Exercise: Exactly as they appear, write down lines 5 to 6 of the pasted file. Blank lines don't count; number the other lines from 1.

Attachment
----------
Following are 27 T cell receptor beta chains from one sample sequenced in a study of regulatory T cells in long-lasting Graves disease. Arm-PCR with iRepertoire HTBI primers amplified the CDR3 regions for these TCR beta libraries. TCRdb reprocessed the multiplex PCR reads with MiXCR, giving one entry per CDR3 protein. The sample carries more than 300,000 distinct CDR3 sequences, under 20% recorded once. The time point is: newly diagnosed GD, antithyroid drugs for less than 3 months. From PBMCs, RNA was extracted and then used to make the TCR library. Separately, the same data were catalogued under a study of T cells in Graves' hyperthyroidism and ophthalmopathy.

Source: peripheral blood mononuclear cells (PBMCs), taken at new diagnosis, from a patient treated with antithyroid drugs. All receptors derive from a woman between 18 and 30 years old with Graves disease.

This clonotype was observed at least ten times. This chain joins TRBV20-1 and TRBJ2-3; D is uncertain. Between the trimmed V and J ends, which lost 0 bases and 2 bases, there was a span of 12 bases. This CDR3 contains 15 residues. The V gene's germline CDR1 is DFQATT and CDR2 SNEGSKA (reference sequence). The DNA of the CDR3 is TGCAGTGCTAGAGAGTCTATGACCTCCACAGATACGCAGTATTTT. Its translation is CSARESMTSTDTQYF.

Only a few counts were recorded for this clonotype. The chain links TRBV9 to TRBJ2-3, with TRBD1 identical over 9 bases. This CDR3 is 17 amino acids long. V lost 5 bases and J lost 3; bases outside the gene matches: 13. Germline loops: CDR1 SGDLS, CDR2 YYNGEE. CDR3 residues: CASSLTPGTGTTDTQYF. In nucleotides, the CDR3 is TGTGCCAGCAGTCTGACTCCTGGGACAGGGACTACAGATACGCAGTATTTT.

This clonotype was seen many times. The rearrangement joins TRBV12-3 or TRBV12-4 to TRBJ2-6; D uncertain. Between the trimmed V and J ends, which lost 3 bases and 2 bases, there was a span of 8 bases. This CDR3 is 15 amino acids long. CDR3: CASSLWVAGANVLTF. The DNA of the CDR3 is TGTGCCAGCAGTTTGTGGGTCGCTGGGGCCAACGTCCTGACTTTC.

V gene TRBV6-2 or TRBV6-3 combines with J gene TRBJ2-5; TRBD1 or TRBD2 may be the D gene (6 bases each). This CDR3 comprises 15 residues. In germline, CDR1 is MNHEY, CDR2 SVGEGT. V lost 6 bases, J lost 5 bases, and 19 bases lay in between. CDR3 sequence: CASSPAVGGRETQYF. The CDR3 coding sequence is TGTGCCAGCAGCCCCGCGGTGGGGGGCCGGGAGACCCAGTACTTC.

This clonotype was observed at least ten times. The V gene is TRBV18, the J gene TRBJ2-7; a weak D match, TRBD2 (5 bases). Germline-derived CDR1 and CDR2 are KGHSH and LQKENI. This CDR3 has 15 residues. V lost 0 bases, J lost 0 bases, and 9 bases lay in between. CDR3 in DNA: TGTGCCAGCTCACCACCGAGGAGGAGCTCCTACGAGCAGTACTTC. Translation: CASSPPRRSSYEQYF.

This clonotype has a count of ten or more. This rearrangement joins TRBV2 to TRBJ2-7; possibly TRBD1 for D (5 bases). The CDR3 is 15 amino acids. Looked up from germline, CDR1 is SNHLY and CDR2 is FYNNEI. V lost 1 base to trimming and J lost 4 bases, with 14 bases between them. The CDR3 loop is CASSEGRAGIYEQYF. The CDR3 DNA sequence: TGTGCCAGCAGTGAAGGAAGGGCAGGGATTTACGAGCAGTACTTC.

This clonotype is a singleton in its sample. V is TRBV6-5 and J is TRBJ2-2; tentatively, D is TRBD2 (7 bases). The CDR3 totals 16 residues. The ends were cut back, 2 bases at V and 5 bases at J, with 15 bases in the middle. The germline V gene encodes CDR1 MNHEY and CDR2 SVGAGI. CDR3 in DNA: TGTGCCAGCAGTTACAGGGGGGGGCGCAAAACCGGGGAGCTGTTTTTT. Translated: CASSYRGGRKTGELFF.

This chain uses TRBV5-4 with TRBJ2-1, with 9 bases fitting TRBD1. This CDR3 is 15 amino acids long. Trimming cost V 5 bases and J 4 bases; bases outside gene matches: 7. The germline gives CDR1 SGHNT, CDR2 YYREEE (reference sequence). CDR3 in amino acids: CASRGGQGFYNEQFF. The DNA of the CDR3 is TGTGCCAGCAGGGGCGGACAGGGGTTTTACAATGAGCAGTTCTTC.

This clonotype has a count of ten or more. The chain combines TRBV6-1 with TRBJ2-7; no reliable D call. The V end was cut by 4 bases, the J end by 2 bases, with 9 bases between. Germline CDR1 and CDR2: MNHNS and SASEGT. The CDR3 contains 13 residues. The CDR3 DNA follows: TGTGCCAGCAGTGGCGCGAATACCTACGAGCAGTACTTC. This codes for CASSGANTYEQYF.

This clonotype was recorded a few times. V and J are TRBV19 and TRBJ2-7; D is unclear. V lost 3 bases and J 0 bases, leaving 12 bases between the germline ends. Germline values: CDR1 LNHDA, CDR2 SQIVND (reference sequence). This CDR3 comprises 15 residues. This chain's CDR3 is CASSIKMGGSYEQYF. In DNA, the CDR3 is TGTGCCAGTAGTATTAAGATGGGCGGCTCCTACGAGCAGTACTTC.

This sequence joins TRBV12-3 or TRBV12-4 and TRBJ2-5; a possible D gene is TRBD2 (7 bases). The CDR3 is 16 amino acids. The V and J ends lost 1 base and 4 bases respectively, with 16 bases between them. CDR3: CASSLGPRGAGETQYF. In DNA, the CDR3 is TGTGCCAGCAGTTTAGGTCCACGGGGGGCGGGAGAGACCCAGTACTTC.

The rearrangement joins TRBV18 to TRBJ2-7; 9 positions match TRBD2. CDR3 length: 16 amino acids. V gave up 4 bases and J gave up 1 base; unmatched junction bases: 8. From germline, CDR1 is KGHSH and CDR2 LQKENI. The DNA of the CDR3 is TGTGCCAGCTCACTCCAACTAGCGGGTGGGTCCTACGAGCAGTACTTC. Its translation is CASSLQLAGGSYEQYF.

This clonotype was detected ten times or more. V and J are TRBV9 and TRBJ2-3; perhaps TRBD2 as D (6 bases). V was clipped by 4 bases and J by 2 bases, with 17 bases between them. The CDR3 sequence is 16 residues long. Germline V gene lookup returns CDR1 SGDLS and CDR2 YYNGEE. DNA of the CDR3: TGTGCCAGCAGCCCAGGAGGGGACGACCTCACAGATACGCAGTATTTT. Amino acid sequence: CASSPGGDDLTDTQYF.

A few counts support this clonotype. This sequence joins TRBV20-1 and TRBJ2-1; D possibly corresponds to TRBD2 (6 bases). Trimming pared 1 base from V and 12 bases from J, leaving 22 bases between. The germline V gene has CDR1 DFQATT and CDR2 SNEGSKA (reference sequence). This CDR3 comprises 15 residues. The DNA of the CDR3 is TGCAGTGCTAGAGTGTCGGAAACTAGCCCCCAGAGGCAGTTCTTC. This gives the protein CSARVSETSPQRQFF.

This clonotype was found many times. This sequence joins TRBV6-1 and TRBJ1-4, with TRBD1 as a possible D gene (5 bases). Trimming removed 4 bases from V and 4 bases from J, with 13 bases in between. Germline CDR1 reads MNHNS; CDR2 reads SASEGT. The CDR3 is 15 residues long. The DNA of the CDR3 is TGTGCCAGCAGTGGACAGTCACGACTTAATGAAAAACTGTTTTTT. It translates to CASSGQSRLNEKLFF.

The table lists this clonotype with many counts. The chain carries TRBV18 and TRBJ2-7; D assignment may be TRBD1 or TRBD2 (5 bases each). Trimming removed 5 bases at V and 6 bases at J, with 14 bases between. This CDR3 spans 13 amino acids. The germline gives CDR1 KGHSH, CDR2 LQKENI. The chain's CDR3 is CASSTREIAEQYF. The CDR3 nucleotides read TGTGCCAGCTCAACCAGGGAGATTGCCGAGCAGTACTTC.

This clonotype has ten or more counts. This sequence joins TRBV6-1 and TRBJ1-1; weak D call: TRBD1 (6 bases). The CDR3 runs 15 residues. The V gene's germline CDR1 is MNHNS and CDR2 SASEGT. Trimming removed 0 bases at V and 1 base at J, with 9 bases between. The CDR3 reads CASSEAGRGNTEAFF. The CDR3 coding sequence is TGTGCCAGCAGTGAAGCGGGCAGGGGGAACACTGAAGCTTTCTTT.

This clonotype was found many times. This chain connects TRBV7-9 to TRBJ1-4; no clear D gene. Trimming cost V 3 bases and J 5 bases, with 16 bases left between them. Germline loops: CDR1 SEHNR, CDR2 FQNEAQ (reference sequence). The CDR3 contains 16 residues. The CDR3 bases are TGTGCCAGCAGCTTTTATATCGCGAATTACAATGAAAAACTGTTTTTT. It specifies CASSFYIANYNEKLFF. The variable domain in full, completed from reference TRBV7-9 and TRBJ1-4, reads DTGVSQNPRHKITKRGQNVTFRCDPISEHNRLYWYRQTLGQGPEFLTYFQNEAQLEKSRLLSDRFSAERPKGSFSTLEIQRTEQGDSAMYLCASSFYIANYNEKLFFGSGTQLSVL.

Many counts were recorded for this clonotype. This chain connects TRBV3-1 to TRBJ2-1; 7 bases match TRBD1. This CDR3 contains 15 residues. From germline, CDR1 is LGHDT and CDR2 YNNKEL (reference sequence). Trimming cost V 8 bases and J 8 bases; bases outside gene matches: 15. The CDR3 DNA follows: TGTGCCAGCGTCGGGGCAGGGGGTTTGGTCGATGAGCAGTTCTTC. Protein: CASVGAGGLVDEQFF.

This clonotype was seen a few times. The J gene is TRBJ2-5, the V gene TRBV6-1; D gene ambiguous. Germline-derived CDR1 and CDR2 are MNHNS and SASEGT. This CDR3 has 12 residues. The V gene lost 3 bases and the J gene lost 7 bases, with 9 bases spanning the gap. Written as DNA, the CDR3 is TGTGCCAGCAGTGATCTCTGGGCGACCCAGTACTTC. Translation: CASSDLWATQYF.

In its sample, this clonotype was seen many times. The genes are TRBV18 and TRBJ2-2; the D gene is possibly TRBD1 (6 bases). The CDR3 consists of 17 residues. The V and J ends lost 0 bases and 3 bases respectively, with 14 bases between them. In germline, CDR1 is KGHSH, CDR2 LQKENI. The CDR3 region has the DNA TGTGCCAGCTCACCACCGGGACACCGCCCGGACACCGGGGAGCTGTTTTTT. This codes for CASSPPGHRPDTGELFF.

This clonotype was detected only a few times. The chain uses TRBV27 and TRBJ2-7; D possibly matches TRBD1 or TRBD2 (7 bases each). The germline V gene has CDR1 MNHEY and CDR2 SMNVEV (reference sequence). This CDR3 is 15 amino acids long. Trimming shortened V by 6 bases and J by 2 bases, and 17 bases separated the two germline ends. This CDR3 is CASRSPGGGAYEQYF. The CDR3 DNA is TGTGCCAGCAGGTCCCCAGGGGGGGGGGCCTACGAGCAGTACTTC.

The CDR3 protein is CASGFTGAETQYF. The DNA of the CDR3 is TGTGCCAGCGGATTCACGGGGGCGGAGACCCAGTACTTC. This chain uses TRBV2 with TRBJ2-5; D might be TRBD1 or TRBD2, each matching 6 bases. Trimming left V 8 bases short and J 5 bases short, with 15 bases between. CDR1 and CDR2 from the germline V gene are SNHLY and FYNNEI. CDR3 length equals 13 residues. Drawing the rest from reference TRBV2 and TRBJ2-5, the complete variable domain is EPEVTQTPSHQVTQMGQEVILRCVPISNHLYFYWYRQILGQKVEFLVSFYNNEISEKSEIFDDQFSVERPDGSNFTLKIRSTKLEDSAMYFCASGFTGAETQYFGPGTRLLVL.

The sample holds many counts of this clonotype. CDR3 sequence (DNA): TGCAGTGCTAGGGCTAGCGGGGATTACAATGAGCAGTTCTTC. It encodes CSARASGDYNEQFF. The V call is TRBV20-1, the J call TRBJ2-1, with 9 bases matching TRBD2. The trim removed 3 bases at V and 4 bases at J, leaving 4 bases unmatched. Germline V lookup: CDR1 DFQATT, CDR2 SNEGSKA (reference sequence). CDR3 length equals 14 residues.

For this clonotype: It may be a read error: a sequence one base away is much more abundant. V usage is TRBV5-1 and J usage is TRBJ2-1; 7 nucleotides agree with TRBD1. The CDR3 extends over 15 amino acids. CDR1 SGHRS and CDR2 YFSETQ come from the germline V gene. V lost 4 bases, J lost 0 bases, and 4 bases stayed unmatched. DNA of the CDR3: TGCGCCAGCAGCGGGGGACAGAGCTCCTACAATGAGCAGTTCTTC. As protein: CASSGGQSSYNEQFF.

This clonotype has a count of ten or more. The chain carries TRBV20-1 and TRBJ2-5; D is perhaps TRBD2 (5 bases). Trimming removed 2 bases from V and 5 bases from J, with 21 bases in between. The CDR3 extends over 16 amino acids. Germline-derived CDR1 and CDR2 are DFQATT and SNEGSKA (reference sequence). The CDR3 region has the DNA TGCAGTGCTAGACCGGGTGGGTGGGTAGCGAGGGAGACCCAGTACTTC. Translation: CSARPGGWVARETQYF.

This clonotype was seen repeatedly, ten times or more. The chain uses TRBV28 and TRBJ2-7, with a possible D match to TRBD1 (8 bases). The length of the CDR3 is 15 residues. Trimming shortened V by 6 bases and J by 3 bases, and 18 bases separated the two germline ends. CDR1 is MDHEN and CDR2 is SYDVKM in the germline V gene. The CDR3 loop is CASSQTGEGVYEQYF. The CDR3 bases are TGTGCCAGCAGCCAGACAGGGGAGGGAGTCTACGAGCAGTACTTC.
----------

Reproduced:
This clonotype was seen many times. The rearrangement joins TRBV12-3 or TRBV12-4 to TRBJ2-6; D uncertain. Between the trimmed V and J ends, which lost 3 bases and 2 bases, there was a span of 8 bases. This CDR3 is 15 amino acids long. CDR3: CASSLWVAGANVLTF. The DNA of the CDR3 is TGTGCCAGCAGTTTGTGGGTCGCTGGGGCCAACGTCCTGACTTTC.

V gene TRBV6-2 or TRBV6-3 combines with J gene TRBJ2-5; TRBD1 or TRBD2 may be the D gene (6 bases each). This CDR3 comprises 15 residues. In germline, CDR1 is MNHEY, CDR2 SVGEGT. V lost 6 bases, J lost 5 bases, and 19 bases lay in between. CDR3 sequence: CASSPAVGGRETQYF. The CDR3 coding sequence is TGTGCCAGCAGCCCCGCGGTGGGGGGCCGGGAGACCCAGTACTTC.